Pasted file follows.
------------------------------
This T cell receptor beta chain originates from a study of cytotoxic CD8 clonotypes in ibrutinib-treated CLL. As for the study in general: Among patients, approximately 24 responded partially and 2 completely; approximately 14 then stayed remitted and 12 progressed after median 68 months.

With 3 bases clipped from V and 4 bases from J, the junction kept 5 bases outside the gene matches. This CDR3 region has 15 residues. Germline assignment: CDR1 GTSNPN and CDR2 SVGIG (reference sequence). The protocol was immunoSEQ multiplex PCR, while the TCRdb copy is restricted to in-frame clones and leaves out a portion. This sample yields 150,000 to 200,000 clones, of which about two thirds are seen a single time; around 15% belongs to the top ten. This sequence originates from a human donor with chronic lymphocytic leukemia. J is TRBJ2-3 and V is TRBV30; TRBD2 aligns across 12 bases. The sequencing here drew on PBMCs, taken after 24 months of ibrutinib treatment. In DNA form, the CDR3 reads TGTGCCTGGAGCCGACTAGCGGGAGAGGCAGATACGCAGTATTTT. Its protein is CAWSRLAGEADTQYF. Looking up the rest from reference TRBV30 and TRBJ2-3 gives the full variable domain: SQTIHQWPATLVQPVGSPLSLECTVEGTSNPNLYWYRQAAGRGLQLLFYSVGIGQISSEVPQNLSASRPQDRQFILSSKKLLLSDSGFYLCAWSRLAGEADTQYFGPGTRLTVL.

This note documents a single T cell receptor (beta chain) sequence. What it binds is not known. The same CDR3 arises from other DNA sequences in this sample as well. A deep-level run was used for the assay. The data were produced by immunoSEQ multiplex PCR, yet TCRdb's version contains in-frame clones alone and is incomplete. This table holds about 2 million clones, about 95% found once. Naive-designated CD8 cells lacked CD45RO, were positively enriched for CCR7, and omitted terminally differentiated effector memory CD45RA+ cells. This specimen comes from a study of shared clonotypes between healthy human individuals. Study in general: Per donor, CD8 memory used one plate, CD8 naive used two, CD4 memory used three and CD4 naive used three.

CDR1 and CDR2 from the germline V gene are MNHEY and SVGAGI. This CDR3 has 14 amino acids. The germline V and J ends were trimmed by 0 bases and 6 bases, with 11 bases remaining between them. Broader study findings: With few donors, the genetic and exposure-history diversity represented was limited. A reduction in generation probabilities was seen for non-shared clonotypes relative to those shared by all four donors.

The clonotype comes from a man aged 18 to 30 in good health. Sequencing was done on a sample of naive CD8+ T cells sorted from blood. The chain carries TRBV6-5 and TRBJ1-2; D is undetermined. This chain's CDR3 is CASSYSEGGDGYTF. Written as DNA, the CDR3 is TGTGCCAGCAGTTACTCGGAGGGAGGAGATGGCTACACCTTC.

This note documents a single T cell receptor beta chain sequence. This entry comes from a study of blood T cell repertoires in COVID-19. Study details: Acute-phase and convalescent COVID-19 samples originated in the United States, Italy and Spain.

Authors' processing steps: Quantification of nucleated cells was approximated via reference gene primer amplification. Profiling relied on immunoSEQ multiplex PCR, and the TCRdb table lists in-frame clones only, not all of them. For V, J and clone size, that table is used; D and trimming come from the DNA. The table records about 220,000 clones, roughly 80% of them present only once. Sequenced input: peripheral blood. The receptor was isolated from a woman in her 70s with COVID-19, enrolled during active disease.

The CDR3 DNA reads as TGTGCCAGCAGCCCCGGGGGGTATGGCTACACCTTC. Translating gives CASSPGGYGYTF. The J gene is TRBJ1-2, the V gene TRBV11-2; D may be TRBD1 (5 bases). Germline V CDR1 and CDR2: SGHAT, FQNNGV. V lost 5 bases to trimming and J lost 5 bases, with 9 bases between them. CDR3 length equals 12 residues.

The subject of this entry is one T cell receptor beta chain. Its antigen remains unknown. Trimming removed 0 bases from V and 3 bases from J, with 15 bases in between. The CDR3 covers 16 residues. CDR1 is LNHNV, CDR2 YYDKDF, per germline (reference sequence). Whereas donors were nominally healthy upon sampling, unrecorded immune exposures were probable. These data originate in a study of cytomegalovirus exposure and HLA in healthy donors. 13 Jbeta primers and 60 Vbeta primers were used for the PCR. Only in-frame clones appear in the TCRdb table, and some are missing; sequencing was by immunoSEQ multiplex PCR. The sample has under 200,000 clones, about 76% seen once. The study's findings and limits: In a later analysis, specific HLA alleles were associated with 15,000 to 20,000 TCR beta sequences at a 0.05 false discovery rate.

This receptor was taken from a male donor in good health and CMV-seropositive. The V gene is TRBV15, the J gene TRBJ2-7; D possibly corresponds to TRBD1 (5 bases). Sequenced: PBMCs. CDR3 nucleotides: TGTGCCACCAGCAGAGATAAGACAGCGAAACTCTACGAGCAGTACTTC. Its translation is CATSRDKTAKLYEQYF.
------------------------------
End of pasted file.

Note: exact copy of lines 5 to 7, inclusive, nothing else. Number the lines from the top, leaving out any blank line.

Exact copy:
The clonotype comes from a man aged 18 to 30 in good health. Sequencing was done on a sample of naive CD8+ T cells sorted from blood. The chain carries TRBV6-5 and TRBJ1-2; D is undetermined. This chain's CDR3 is CASSYSEGGDGYTF. Written as DNA, the CDR3 is TGTGCCAGCAGTTACTCGGAGGGAGGAGATGGCTACACCTTC.

This note documents a single T cell receptor beta chain sequence. This entry comes from a study of blood T cell repertoires in COVID-19. Study details: Acute-phase and convalescent COVID-19 samples originated in the United States, Italy and Spain.

Authors' processing steps: Quantification of nucleated cells was approximated via reference gene primer amplification. Profiling relied on immunoSEQ multiplex PCR, and the TCRdb table lists in-frame clones only, not all of them. For V, J and clone size, that table is used; D and trimming come from the DNA. The table records about 220,000 clones, roughly 80% of them present only once. Sequenced input: peripheral blood. The receptor was isolated from a woman in her 70s with COVID-19, enrolled during active disease.